For sure, Paris is 1 of the greatest food cities in the world. There we find the perfect French wine to go with perfect French meal.
Below is a look at some of the best Food & Wine pairings to try when next in Paris.
Oysters and Champagne
The locally-sourced French oysters are from Normandy or Arcachon. There is no better pairing for oysters than a glass of Champagne. The region’s cool climate and renowned mineral-rich soil impart a special element in Champagne that helps make it such an iconic pairing for oysters.
Croque Monsieur and Beaujolais Nouveau
The croque monsieur is a “must try eat in Paris,” with is pair a Beaujolais Nouveau. This light and fruity wine is a staple in France and pairs well. If you happen to be in Paris on 21 November this year, that’s Beaujolais Nouveau Day when the new wines are released at exactly 12:01a on the 3rd Thursday of November, just weeks after the grapes have been harvested.
Cheese Fondue and Sancerre
You do not need to go to the mountains to enjoy fondue or raclette in a chalet-like setting. There are plenty of places in Paris to get this creamy-cheese dish. If you are looking for a wine to pair, consider a Sancerre. Sancerre is a Sauvignon Blanc from the Loire Valley. It is characterized by a flinty-smoke flavor that works nicely with a wide variety of cheeses, spices and vegetables.
Frog Legs and White Burgundy
Do not oder red wine with frog legs, the better pairing is with white wine. Consider a white Burgundy. Or, the Chardonnay from the Burgundian region of France a much less oaky, subtle flavor that will not overpower the delicate frog legs.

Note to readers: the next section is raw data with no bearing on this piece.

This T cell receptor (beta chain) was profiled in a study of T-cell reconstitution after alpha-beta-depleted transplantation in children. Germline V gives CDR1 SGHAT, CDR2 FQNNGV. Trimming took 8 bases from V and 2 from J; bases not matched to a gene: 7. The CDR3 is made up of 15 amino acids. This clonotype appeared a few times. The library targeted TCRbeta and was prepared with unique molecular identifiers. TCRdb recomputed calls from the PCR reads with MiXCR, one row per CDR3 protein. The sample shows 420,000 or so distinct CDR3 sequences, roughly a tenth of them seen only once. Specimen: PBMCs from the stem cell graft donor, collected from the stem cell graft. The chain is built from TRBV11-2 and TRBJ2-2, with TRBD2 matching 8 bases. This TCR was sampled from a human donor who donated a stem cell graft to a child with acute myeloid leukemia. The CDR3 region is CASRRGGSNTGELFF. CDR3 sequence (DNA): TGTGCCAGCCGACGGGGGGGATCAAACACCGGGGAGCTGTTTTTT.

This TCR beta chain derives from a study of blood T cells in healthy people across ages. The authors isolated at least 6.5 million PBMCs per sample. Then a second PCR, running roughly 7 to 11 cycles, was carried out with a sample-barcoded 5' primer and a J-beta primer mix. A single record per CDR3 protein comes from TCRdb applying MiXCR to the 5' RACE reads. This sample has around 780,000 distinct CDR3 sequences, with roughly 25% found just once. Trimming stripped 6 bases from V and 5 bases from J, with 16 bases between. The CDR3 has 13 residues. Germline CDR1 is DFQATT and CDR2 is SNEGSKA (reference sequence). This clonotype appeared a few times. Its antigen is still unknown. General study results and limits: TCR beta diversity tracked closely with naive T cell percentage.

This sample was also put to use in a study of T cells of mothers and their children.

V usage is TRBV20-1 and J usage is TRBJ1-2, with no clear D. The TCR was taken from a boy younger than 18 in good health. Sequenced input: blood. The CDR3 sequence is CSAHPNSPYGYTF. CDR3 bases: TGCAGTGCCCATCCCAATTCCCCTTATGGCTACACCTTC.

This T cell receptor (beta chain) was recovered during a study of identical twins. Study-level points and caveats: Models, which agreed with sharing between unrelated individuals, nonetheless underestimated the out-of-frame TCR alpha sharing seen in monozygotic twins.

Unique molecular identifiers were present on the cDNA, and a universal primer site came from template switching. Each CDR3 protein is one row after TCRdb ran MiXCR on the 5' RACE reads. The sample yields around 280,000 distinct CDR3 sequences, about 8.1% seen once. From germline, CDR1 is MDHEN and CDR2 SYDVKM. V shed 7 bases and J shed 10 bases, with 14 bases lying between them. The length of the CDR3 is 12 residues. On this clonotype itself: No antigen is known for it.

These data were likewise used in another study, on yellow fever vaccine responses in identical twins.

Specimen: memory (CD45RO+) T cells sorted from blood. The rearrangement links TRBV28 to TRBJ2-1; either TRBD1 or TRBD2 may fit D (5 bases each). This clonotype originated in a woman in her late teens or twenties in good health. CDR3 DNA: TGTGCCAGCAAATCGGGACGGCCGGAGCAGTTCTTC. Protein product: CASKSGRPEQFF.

Beef Bourguignon and Cabernet Franc
The general rule is the lighter the meat dish, the lighter the red wine. You do not want to overpower the meat with a heavy, high-tannin wine. A nice pairing is Beef Bourguignon and a Cabernet Franc from the Loire Valley. Cabernet Franc wines are great with beef stews and Beef Bourguignon, or Burgundian beef. Beef Bourguignon is made with tender chunks of beef, soft potatoes, carrots and a creamy sauce. While Cabernet Franc grapes are often thought of as blending grapes in Bordeaux wines, they make super wine on their own.
Chateaubriand and Bordeaux
The big meal; order Chateaubriand and opt for a big, bold red Bordeaux. Bordeaux wines primarily consist of Cabernet Sauvignon and Merlot, with other native Bordeaux grapes added for blending. Bordeaux wines can easily break the bank if you opt for a 1st growth Bordeaux wine that can run thousands of dollars for a bottle, but there are many affordable ones.
Fruit-Based Desserts, Soft Cheeses and Sauternes
Do not leave Paris without trying some of the world’s best pastries and French cheeses. For non-chocolate-based dessert, like a fruit-tart or a plate of soft cheeses, a good option is a Sauternes from Bordeaux. And do not be surprised to see Sauternes paired with a variety of savory dishes in France, like foie gras, some quail or pork dishes and a variety of spicy Thai specialties.